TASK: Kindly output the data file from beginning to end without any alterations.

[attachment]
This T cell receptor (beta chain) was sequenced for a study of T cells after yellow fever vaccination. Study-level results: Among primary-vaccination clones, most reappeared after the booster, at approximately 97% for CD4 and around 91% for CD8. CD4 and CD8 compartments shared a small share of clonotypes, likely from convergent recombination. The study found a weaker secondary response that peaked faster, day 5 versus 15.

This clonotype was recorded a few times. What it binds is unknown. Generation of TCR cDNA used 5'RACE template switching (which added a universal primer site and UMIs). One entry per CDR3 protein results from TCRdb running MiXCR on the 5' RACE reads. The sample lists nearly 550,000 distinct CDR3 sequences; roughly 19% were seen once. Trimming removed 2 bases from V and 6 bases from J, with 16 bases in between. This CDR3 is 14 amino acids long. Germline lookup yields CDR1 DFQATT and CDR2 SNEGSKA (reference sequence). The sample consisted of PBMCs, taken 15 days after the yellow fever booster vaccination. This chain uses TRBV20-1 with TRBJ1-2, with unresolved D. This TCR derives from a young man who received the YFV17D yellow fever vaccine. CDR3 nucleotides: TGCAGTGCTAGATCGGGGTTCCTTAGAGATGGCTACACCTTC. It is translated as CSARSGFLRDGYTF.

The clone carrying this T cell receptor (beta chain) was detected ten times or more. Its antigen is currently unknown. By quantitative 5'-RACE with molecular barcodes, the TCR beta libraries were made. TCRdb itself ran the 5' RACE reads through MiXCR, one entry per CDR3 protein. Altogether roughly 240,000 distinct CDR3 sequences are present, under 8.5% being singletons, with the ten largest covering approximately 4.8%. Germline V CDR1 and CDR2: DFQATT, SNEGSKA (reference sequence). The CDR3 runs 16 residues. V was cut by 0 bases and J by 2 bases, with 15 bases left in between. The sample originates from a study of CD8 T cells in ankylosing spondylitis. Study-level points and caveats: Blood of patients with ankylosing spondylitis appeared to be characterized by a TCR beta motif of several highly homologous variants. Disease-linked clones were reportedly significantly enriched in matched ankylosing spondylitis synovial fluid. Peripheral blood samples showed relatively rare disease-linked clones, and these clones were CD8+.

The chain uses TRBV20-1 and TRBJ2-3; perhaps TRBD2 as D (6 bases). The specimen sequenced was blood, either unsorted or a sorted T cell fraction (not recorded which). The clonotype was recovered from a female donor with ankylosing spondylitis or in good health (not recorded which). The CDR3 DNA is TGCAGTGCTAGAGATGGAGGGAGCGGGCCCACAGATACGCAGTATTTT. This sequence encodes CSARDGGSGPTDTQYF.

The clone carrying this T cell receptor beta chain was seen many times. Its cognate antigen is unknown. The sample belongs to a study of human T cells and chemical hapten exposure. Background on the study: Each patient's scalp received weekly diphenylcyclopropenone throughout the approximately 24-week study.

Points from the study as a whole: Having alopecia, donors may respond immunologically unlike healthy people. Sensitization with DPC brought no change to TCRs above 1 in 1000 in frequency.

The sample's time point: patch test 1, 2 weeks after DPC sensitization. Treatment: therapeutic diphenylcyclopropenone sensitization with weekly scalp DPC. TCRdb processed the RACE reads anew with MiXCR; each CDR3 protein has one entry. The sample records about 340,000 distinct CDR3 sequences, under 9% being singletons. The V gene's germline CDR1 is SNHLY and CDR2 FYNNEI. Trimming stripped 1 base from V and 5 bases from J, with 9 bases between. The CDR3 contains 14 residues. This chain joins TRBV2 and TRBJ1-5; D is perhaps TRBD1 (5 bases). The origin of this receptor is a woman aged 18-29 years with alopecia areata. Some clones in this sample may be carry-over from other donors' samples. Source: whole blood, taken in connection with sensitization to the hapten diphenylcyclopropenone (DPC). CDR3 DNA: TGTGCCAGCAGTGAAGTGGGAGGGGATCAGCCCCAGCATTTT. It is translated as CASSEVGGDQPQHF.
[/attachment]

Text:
This T cell receptor (beta chain) was sequenced for a study of T cells after yellow fever vaccination. Study-level results: Among primary-vaccination clones, most reappeared after the booster, at approximately 97% for CD4 and around 91% for CD8. CD4 and CD8 compartments shared a small share of clonotypes, likely from convergent recombination. The study found a weaker secondary response that peaked faster, day 5 versus 15.

This clonotype was recorded a few times. What it binds is unknown. Generation of TCR cDNA used 5'RACE template switching (which added a universal primer site and UMIs). One entry per CDR3 protein results from TCRdb running MiXCR on the 5' RACE reads. The sample lists nearly 550,000 distinct CDR3 sequences; roughly 19% were seen once. Trimming removed 2 bases from V and 6 bases from J, with 16 bases in between. This CDR3 is 14 amino acids long. Germline lookup yields CDR1 DFQATT and CDR2 SNEGSKA (reference sequence). The sample consisted of PBMCs, taken 15 days after the yellow fever booster vaccination. This chain uses TRBV20-1 with TRBJ1-2, with unresolved D. This TCR derives from a young man who received the YFV17D yellow fever vaccine. CDR3 nucleotides: TGCAGTGCTAGATCGGGGTTCCTTAGAGATGGCTACACCTTC. It is translated as CSARSGFLRDGYTF.

The clone carrying this T cell receptor (beta chain) was detected ten times or more. Its antigen is currently unknown. By quantitative 5'-RACE with molecular barcodes, the TCR beta libraries were made. TCRdb itself ran the 5' RACE reads through MiXCR, one entry per CDR3 protein. Altogether roughly 240,000 distinct CDR3 sequences are present, under 8.5% being singletons, with the ten largest covering approximately 4.8%. Germline V CDR1 and CDR2: DFQATT, SNEGSKA (reference sequence). The CDR3 runs 16 residues. V was cut by 0 bases and J by 2 bases, with 15 bases left in between. The sample originates from a study of CD8 T cells in ankylosing spondylitis. Study-level points and caveats: Blood of patients with ankylosing spondylitis appeared to be characterized by a TCR beta motif of several highly homologous variants. Disease-linked clones were reportedly significantly enriched in matched ankylosing spondylitis synovial fluid. Peripheral blood samples showed relatively rare disease-linked clones, and these clones were CD8+.

The chain uses TRBV20-1 and TRBJ2-3; perhaps TRBD2 as D (6 bases). The specimen sequenced was blood, either unsorted or a sorted T cell fraction (not recorded which). The clonotype was recovered from a female donor with ankylosing spondylitis or in good health (not recorded which). The CDR3 DNA is TGCAGTGCTAGAGATGGAGGGAGCGGGCCCACAGATACGCAGTATTTT. This sequence encodes CSARDGGSGPTDTQYF.

The clone carrying this T cell receptor beta chain was seen many times. Its cognate antigen is unknown. The sample belongs to a study of human T cells and chemical hapten exposure. Background on the study: Each patient's scalp received weekly diphenylcyclopropenone throughout the approximately 24-week study.

Points from the study as a whole: Having alopecia, donors may respond immunologically unlike healthy people. Sensitization with DPC brought no change to TCRs above 1 in 1000 in frequency.

The sample's time point: patch test 1, 2 weeks after DPC sensitization. Treatment: therapeutic diphenylcyclopropenone sensitization with weekly scalp DPC. TCRdb processed the RACE reads anew with MiXCR; each CDR3 protein has one entry. The sample records about 340,000 distinct CDR3 sequences, under 9% being singletons. The V gene's germline CDR1 is SNHLY and CDR2 FYNNEI. Trimming stripped 1 base from V and 5 bases from J, with 9 bases between. The CDR3 contains 14 residues. This chain joins TRBV2 and TRBJ1-5; D is perhaps TRBD1 (5 bases). The origin of this receptor is a woman aged 18-29 years with alopecia areata. Some clones in this sample may be carry-over from other donors' samples. Source: whole blood, taken in connection with sensitization to the hapten diphenylcyclopropenone (DPC). CDR3 DNA: TGTGCCAGCAGTGAAGTGGGAGGGGATCAGCCCCAGCATTTT. It is translated as CASSEVGGDQPQHF.